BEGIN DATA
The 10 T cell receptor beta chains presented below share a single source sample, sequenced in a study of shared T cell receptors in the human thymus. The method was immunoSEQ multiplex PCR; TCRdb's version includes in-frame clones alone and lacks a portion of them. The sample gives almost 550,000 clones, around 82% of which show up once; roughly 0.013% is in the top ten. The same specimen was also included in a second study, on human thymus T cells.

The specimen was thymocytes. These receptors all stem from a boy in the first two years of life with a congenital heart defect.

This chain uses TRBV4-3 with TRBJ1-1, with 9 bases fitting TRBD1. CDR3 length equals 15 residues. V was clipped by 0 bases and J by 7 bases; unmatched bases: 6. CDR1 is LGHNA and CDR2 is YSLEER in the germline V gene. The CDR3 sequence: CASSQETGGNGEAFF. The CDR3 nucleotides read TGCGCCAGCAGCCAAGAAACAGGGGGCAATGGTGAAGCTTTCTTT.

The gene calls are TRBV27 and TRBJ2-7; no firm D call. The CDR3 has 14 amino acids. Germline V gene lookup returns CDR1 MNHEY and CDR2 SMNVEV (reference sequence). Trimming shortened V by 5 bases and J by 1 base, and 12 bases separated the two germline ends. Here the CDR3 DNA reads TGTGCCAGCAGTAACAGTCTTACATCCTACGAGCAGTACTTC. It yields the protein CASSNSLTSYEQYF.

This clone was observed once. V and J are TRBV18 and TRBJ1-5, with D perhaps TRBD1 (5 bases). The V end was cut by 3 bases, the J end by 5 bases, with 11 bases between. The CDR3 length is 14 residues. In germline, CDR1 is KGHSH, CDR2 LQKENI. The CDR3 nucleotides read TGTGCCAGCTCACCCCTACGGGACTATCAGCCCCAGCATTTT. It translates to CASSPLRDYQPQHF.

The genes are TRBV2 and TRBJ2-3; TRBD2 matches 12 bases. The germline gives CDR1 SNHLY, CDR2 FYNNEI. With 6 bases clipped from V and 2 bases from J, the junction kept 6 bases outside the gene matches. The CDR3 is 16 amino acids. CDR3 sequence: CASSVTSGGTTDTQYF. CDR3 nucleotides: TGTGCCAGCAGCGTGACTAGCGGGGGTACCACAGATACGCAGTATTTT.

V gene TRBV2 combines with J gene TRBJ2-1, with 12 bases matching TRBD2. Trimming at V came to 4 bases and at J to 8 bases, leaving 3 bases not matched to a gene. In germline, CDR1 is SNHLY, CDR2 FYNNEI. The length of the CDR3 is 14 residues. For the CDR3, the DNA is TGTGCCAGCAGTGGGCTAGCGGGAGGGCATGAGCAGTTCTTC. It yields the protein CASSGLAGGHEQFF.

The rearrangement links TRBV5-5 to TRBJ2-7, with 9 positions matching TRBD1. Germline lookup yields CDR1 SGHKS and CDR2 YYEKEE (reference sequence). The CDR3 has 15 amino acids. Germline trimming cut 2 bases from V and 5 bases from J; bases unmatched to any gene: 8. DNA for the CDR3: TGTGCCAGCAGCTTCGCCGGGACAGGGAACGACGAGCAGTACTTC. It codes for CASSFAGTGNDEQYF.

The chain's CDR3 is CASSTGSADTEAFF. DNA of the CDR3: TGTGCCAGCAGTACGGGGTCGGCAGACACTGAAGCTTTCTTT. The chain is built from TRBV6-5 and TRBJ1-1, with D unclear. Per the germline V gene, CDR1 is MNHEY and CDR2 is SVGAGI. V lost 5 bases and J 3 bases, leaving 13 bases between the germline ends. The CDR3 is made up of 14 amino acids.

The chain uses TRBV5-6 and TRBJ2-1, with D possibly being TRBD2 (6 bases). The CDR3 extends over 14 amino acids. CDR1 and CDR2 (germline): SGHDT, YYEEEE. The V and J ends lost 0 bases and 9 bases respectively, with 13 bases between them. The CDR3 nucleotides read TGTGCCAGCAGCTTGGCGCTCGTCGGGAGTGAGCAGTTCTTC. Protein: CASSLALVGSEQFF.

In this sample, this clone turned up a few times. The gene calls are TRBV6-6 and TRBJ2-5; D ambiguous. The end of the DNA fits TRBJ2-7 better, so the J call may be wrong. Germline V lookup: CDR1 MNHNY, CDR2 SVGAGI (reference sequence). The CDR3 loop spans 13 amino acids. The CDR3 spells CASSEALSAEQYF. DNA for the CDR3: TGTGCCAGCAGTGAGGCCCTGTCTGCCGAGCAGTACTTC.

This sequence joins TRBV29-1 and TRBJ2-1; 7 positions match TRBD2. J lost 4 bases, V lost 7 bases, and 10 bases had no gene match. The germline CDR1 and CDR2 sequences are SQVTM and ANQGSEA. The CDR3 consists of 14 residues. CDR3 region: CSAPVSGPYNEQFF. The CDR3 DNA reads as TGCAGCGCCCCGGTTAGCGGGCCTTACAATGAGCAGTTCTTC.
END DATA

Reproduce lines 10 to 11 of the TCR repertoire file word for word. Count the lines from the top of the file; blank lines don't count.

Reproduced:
The chain uses TRBV5-6 and TRBJ2-1, with D possibly being TRBD2 (6 bases). The CDR3 extends over 14 amino acids. CDR1 and CDR2 (germline): SGHDT, YYEEEE. The V and J ends lost 0 bases and 9 bases respectively, with 13 bases between them. The CDR3 nucleotides read TGTGCCAGCAGCTTGGCGCTCGTCGGGAGTGAGCAGTTCTTC. Protein: CASSLALVGSEQFF.

In this sample, this clone turned up a few times. The gene calls are TRBV6-6 and TRBJ2-5; D ambiguous. The end of the DNA fits TRBJ2-7 better, so the J call may be wrong. Germline V lookup: CDR1 MNHNY, CDR2 SVGAGI (reference sequence). The CDR3 loop spans 13 amino acids. The CDR3 spells CASSEALSAEQYF. DNA for the CDR3: TGTGCCAGCAGTGAGGCCCTGTCTGCCGAGCAGTACTTC.